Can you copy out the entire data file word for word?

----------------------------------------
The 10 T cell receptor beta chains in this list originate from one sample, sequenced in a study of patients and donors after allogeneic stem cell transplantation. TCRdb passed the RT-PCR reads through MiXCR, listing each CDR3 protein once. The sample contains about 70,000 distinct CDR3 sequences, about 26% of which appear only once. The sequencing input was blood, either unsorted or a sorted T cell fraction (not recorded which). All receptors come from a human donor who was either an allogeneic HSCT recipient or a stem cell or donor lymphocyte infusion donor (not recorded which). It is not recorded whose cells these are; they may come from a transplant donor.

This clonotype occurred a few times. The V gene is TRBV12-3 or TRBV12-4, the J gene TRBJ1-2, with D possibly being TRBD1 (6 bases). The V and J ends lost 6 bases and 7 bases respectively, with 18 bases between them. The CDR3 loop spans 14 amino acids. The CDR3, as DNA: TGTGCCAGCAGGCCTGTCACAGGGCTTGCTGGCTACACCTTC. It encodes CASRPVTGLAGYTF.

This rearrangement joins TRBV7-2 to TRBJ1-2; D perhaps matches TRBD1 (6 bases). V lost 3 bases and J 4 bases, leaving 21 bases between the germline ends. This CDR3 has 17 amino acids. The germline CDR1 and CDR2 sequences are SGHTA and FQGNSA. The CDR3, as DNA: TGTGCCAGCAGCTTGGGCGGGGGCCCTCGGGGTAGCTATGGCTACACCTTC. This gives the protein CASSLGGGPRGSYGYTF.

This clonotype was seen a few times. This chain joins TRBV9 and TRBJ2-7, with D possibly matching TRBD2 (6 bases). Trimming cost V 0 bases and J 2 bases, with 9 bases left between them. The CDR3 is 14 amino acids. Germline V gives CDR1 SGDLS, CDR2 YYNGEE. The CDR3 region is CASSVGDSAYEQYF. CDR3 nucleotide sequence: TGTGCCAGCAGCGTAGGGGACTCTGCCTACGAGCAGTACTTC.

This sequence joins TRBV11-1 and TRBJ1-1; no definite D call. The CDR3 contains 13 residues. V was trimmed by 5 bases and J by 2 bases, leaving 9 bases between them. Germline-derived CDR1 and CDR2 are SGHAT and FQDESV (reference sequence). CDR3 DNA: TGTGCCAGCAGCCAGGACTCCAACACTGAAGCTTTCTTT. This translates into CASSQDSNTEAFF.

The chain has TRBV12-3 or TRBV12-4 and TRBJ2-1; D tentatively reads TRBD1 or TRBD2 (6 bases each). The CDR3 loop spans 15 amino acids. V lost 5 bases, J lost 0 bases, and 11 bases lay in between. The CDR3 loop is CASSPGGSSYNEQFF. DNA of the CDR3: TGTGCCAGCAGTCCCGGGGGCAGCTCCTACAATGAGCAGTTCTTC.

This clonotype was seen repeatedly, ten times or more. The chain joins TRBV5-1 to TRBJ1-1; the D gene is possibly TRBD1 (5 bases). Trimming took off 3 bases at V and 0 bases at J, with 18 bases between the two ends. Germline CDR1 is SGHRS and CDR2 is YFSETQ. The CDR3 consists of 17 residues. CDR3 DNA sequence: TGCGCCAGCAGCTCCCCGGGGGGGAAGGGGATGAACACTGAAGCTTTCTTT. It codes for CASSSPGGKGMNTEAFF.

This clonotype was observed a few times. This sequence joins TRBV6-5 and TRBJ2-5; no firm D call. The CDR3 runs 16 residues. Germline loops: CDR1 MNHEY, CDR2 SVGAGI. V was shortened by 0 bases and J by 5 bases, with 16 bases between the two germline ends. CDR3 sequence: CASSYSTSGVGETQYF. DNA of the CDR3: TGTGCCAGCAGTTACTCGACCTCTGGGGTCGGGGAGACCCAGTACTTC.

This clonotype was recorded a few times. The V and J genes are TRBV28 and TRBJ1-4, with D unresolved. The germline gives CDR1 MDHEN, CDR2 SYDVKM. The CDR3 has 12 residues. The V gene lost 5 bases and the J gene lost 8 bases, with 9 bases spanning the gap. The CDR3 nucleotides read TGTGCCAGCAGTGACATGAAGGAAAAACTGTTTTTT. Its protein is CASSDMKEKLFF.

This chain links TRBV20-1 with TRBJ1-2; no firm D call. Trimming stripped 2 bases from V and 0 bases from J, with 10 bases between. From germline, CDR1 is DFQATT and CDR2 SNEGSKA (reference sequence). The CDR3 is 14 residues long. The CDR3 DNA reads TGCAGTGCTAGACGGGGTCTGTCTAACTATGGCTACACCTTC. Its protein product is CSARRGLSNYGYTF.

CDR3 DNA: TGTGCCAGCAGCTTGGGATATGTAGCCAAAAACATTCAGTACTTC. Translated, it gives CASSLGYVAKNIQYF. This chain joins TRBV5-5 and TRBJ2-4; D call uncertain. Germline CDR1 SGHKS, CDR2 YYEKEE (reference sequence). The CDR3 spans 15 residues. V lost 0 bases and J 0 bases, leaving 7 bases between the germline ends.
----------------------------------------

The 10 T cell receptor beta chains in this list originate from one sample, sequenced in a study of patients and donors after allogeneic stem cell transplantation. TCRdb passed the RT-PCR reads through MiXCR, listing each CDR3 protein once. The sample contains about 70,000 distinct CDR3 sequences, about 26% of which appear only once. The sequencing input was blood, either unsorted or a sorted T cell fraction (not recorded which). All receptors come from a human donor who was either an allogeneic HSCT recipient or a stem cell or donor lymphocyte infusion donor (not recorded which). It is not recorded whose cells these are; they may come from a transplant donor.

This clonotype occurred a few times. The V gene is TRBV12-3 or TRBV12-4, the J gene TRBJ1-2, with D possibly being TRBD1 (6 bases). The V and J ends lost 6 bases and 7 bases respectively, with 18 bases between them. The CDR3 loop spans 14 amino acids. The CDR3, as DNA: TGTGCCAGCAGGCCTGTCACAGGGCTTGCTGGCTACACCTTC. It encodes CASRPVTGLAGYTF.

This rearrangement joins TRBV7-2 to TRBJ1-2; D perhaps matches TRBD1 (6 bases). V lost 3 bases and J 4 bases, leaving 21 bases between the germline ends. This CDR3 has 17 amino acids. The germline CDR1 and CDR2 sequences are SGHTA and FQGNSA. The CDR3, as DNA: TGTGCCAGCAGCTTGGGCGGGGGCCCTCGGGGTAGCTATGGCTACACCTTC. This gives the protein CASSLGGGPRGSYGYTF.

This clonotype was seen a few times. This chain joins TRBV9 and TRBJ2-7, with D possibly matching TRBD2 (6 bases). Trimming cost V 0 bases and J 2 bases, with 9 bases left between them. The CDR3 is 14 amino acids. Germline V gives CDR1 SGDLS, CDR2 YYNGEE. The CDR3 region is CASSVGDSAYEQYF. CDR3 nucleotide sequence: TGTGCCAGCAGCGTAGGGGACTCTGCCTACGAGCAGTACTTC.

This sequence joins TRBV11-1 and TRBJ1-1; no definite D call. The CDR3 contains 13 residues. V was trimmed by 5 bases and J by 2 bases, leaving 9 bases between them. Germline-derived CDR1 and CDR2 are SGHAT and FQDESV (reference sequence). CDR3 DNA: TGTGCCAGCAGCCAGGACTCCAACACTGAAGCTTTCTTT. This translates into CASSQDSNTEAFF.

The chain has TRBV12-3 or TRBV12-4 and TRBJ2-1; D tentatively reads TRBD1 or TRBD2 (6 bases each). The CDR3 loop spans 15 amino acids. V lost 5 bases, J lost 0 bases, and 11 bases lay in between. The CDR3 loop is CASSPGGSSYNEQFF. DNA of the CDR3: TGTGCCAGCAGTCCCGGGGGCAGCTCCTACAATGAGCAGTTCTTC.

This clonotype was seen repeatedly, ten times or more. The chain joins TRBV5-1 to TRBJ1-1; the D gene is possibly TRBD1 (5 bases). Trimming took off 3 bases at V and 0 bases at J, with 18 bases between the two ends. Germline CDR1 is SGHRS and CDR2 is YFSETQ. The CDR3 consists of 17 residues. CDR3 DNA sequence: TGCGCCAGCAGCTCCCCGGGGGGGAAGGGGATGAACACTGAAGCTTTCTTT. It codes for CASSSPGGKGMNTEAFF.

This clonotype was observed a few times. This sequence joins TRBV6-5 and TRBJ2-5; no firm D call. The CDR3 runs 16 residues. Germline loops: CDR1 MNHEY, CDR2 SVGAGI. V was shortened by 0 bases and J by 5 bases, with 16 bases between the two germline ends. CDR3 sequence: CASSYSTSGVGETQYF. DNA of the CDR3: TGTGCCAGCAGTTACTCGACCTCTGGGGTCGGGGAGACCCAGTACTTC.

This clonotype was recorded a few times. The V and J genes are TRBV28 and TRBJ1-4, with D unresolved. The germline gives CDR1 MDHEN, CDR2 SYDVKM. The CDR3 has 12 residues. The V gene lost 5 bases and the J gene lost 8 bases, with 9 bases spanning the gap. The CDR3 nucleotides read TGTGCCAGCAGTGACATGAAGGAAAAACTGTTTTTT. Its protein is CASSDMKEKLFF.

This chain links TRBV20-1 with TRBJ1-2; no firm D call. Trimming stripped 2 bases from V and 0 bases from J, with 10 bases between. From germline, CDR1 is DFQATT and CDR2 SNEGSKA (reference sequence). The CDR3 is 14 residues long. The CDR3 DNA reads TGCAGTGCTAGACGGGGTCTGTCTAACTATGGCTACACCTTC. Its protein product is CSARRGLSNYGYTF.

CDR3 DNA: TGTGCCAGCAGCTTGGGATATGTAGCCAAAAACATTCAGTACTTC. Translated, it gives CASSLGYVAKNIQYF. This chain joins TRBV5-5 and TRBJ2-4; D call uncertain. Germline CDR1 SGHKS, CDR2 YYEKEE (reference sequence). The CDR3 spans 15 residues. V lost 0 bases and J 0 bases, leaving 7 bases between the germline ends.